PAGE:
| November 07, 2019 11:00 PM
The NFL’s 100th anniversary season hasn’t gone as planned. This season’s festivities have been undermined by a series of unhelpful storylines, including teams tanking, star quarterbacks getting injured or retiring, the tedious Antonio Brown circus, and officiating so dreadful it has drawn the scorn of the league’s most famous player, Tom Brady. Roger Goodell, the Incredible Shrinking Commissioner, has been AWOL during these firestorms.
So why not drop another clunker on this junk pile of an NFL season?
The latest subplot came last week, when the Athletic published a highly speculative report that the itinerant Los Angeles Chargers, fresh off a move up the coast from San Diego, were weighing a possible relocation to London. Chargers owner Dean Spanos issued an adamant and profane denial, but the story has legs, in large part because it fits a long-running NFL narrative.
The NFL has been trying to establish a foothold in Europe for the past three decades. From 1991 to 2007, it operated a developmental league, NFL Europe, each spring. But European fans wanted the real thing, so in 2007, NFL teams began playing occasional games in England. Goodell has spoken openly for the past decade about his desire to put at least one NFL team in Europe, and he’s received backing for the idea from prominent NFL owners.
With its 16-game schedule, the NFL is better positioned than the MLB and NBA to establish a beachhead in Europe. But it still feels like a pipe dream. The NFL has never adequately explained how a U.K.-based team would overcome financial and logistical hurdles.
Start with taxes. This season, NFL players are subject to a 37% federal tax rate. Under current laws and international treaties, if a team was based in London, players would be staring at an additional 45% tax hit from the United Kingdom.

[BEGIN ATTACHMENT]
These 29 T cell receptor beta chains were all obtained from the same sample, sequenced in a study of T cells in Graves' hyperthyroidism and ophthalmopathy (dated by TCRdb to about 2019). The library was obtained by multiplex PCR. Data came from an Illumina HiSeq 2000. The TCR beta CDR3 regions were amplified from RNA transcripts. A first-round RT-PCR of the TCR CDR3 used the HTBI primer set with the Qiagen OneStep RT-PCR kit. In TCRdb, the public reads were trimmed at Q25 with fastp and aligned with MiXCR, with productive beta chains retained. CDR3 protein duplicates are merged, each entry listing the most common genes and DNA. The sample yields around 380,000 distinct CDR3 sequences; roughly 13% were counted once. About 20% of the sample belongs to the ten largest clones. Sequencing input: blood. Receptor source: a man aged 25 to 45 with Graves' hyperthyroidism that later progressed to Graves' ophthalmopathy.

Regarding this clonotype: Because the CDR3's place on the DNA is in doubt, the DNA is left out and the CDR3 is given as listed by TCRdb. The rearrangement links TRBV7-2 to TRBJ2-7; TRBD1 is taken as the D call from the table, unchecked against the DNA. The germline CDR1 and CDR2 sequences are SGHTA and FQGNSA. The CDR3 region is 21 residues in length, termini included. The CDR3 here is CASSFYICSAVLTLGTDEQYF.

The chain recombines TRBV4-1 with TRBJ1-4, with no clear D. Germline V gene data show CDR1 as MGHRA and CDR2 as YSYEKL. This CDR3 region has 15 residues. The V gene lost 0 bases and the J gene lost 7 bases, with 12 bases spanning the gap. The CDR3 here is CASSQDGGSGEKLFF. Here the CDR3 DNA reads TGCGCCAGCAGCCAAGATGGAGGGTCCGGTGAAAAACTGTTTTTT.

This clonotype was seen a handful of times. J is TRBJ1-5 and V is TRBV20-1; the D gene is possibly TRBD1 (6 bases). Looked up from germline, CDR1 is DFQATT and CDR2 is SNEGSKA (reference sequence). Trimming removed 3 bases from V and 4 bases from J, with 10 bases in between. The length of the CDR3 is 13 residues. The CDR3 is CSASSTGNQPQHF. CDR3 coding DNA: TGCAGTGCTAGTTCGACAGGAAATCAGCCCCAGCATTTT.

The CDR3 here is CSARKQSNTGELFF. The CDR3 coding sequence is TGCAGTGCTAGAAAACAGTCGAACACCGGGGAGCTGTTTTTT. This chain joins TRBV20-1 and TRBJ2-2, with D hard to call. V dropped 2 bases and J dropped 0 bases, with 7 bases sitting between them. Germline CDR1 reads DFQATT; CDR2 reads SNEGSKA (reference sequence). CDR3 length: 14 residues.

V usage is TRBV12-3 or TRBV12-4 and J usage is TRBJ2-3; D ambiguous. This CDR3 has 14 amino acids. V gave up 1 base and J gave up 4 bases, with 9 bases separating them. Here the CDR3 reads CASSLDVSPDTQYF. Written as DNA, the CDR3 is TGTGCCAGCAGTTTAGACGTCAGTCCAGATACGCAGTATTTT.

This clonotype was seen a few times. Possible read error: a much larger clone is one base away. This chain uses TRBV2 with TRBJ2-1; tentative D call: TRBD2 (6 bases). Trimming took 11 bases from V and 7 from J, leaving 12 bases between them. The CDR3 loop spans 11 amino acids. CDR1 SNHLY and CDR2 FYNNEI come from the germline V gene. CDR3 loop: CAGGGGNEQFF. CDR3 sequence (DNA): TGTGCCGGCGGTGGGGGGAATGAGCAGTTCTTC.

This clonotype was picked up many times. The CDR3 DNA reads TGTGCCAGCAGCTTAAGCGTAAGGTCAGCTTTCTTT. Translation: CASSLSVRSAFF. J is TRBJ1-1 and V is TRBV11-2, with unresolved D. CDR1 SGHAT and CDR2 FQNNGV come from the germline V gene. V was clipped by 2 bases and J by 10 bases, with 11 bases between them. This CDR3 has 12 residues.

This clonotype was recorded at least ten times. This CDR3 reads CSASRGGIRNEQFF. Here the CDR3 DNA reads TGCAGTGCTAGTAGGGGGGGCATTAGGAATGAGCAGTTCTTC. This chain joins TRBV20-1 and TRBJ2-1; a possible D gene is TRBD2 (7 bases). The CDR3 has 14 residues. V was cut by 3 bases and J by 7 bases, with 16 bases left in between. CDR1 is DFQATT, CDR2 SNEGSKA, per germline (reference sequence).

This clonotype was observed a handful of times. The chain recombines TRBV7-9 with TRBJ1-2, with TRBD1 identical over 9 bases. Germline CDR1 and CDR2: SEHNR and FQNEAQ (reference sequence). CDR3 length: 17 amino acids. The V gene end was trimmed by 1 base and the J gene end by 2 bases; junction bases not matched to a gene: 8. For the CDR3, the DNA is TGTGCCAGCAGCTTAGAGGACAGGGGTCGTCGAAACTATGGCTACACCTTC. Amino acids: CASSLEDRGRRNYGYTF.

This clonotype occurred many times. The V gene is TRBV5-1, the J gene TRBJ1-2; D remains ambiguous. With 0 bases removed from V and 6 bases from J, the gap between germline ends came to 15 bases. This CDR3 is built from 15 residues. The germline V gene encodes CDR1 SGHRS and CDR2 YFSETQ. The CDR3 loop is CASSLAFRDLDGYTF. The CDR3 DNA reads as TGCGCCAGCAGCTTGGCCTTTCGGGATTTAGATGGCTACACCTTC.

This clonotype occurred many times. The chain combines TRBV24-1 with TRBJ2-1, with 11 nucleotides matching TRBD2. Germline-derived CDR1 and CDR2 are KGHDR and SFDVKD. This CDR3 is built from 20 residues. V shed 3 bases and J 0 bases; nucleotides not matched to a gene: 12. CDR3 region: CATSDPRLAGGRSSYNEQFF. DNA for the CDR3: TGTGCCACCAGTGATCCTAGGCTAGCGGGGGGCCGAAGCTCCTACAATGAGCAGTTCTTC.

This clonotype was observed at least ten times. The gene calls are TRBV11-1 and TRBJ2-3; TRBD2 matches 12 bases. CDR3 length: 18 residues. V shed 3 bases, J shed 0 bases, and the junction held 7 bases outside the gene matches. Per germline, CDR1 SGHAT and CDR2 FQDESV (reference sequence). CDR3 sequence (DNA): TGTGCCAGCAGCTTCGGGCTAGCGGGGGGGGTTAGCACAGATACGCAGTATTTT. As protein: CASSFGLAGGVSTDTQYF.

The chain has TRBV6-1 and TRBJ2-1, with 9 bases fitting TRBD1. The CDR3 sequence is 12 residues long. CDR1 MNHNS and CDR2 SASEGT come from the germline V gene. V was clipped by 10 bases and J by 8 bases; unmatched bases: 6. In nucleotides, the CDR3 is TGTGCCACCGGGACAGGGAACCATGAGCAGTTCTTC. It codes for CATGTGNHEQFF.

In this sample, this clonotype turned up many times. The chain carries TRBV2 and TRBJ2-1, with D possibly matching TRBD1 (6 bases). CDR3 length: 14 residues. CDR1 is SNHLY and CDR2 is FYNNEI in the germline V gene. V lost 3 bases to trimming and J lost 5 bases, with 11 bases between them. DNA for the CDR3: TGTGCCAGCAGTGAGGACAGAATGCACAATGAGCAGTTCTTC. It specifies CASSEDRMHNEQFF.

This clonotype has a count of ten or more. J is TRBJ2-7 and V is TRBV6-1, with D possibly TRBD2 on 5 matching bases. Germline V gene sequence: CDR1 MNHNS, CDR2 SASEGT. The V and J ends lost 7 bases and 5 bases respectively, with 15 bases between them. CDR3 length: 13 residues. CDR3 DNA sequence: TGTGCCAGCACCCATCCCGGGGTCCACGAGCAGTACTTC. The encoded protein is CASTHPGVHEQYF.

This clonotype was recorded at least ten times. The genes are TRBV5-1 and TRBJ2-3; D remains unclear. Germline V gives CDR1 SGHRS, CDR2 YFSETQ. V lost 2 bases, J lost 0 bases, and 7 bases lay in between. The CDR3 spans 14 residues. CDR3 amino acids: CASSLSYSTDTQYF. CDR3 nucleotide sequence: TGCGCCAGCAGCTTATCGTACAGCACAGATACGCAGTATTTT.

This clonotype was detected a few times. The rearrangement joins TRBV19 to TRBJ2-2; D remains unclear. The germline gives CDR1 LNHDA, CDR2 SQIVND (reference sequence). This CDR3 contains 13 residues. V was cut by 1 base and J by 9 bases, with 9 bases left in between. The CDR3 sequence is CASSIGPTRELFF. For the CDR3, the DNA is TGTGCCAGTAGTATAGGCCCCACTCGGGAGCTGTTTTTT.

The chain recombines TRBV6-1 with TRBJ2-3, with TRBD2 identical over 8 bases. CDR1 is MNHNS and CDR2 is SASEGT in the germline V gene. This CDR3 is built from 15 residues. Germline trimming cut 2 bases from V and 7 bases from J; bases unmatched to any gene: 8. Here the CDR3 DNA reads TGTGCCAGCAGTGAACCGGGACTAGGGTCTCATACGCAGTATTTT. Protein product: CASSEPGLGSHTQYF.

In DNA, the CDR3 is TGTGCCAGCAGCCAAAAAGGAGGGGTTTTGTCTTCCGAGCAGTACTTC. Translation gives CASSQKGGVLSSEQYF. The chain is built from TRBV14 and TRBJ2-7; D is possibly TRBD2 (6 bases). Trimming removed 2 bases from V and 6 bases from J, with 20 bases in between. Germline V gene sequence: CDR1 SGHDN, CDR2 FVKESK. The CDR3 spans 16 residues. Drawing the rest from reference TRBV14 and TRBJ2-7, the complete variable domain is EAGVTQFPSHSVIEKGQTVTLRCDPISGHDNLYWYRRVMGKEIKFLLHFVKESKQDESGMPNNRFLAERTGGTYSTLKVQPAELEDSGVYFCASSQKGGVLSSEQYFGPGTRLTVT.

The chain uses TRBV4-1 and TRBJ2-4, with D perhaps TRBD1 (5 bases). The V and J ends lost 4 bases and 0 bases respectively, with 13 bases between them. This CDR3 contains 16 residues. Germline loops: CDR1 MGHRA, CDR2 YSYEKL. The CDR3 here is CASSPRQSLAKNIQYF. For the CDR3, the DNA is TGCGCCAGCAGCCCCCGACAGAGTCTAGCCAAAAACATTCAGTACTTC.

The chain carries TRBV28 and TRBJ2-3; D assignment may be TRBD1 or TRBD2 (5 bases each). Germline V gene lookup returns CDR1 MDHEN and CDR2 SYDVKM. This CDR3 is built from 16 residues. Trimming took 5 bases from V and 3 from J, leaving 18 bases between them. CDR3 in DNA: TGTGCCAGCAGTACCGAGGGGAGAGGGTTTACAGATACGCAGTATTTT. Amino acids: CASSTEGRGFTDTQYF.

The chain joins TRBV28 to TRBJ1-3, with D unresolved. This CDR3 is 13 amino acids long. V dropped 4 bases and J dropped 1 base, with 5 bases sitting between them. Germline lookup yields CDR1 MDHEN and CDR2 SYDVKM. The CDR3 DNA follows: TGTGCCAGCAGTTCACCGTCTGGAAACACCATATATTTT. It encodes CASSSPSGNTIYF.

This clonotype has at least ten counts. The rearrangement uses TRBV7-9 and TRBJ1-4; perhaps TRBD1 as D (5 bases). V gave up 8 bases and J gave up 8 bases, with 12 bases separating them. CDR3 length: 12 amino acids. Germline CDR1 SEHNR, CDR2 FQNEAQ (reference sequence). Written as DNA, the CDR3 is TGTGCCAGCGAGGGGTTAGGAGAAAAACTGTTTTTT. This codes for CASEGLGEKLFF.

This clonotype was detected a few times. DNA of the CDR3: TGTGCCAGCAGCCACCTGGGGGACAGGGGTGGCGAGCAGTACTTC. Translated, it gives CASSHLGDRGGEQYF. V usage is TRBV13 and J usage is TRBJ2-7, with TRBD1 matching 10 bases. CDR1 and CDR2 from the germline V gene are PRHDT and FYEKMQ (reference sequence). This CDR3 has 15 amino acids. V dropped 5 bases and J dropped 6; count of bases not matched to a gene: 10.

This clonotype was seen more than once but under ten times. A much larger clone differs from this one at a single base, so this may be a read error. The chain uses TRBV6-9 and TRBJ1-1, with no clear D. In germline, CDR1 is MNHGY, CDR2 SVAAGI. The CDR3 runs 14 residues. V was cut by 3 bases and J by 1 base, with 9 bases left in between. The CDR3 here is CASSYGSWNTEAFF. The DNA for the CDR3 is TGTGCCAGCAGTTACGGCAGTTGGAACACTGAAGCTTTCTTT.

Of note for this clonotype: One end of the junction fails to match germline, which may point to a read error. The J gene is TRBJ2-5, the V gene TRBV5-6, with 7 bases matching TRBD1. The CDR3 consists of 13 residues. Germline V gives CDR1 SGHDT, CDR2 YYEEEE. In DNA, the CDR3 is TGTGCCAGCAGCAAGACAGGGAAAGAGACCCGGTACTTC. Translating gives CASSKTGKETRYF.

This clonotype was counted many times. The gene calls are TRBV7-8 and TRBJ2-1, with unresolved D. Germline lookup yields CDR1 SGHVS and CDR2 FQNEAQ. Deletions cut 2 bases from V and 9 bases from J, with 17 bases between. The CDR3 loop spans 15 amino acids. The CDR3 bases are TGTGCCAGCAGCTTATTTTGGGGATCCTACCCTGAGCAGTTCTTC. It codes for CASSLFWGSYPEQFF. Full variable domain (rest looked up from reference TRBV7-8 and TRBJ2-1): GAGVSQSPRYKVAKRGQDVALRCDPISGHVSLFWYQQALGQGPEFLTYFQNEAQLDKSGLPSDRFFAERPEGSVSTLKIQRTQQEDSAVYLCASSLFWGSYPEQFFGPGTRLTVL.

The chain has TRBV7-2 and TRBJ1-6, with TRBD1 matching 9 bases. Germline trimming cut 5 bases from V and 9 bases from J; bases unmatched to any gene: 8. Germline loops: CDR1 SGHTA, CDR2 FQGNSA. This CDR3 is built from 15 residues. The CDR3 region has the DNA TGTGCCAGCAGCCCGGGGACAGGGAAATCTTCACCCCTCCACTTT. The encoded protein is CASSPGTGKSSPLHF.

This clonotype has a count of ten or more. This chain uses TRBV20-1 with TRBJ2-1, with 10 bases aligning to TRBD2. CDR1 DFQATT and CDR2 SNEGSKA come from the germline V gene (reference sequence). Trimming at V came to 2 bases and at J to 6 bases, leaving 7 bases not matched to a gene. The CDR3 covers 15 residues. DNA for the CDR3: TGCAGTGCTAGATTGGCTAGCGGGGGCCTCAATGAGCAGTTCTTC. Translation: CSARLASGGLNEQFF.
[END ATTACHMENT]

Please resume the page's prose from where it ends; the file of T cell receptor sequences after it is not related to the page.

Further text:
How would that play out in the real world? In a 2017 analysis, Brett Smith noted that a London-based NFL player might be able to mitigate the double-taxation whammy via a foreign tax exclusion under which he would pay only the higher rate. For example, Chargers quarterback Philip Rivers’s salary this season is $23 million. If he had played this season in the U.K. and used the tax exclusion, he’d be on the hook for $10,350,000 to the royals, nearly $2 million more than the $8,510,000 he would have owed in U.S. taxes. Moreover, Smith wrote, taxes on endorsements “will increase dramatically” for players based in London.
A creative accountant probably could soften the blow, but the financial hit alone guarantees that the prospective London Chargers would be at the bottom of free agents’ wish lists. The NFL might try to level the playing field by seeking a foreign tax exemption, but that inevitably would invite the usual “ugly Americans” patter from the Jeremy Corbyn wing of Parliament.
Then come the logistical hurdles. Consider this: The longest current NFL commute is from Seattle to Miami, a 5½-hour flight across three time zones. That’s two hours and two time zones less than the shortest commute that a London-based team would face returning to the mainland to play New England. The added travel time inevitably would cut into game preparations, putting a London franchise at a competitive disadvantage. The NFL has suggested establishing a satellite facility for a London team in the southeastern United States, but Atlanta is still a 10-hour flight from London.
Here’s the odd thing: None of this is news to the shrewd NFL executives who oversee America’s preeminent sports enterprise. They’ve done all the math, war-gamed the various scenarios. They know all of the drawbacks associated with placing a team in London. And yet they persist, aware of the fact that the NFL would, at best, be a sporting curiosity in a land dominated by Premier League soccer.
Then again, for the Chargers, who have never won a Super Bowl and now toil in anonymity in a small soccer stadium, perhaps it’s better to be a curiosity in London than a nonentity in Los Angeles.
Martin Kaufmann has covered sports for more than two decades, including the past 16 years as senior editor at Golfweek.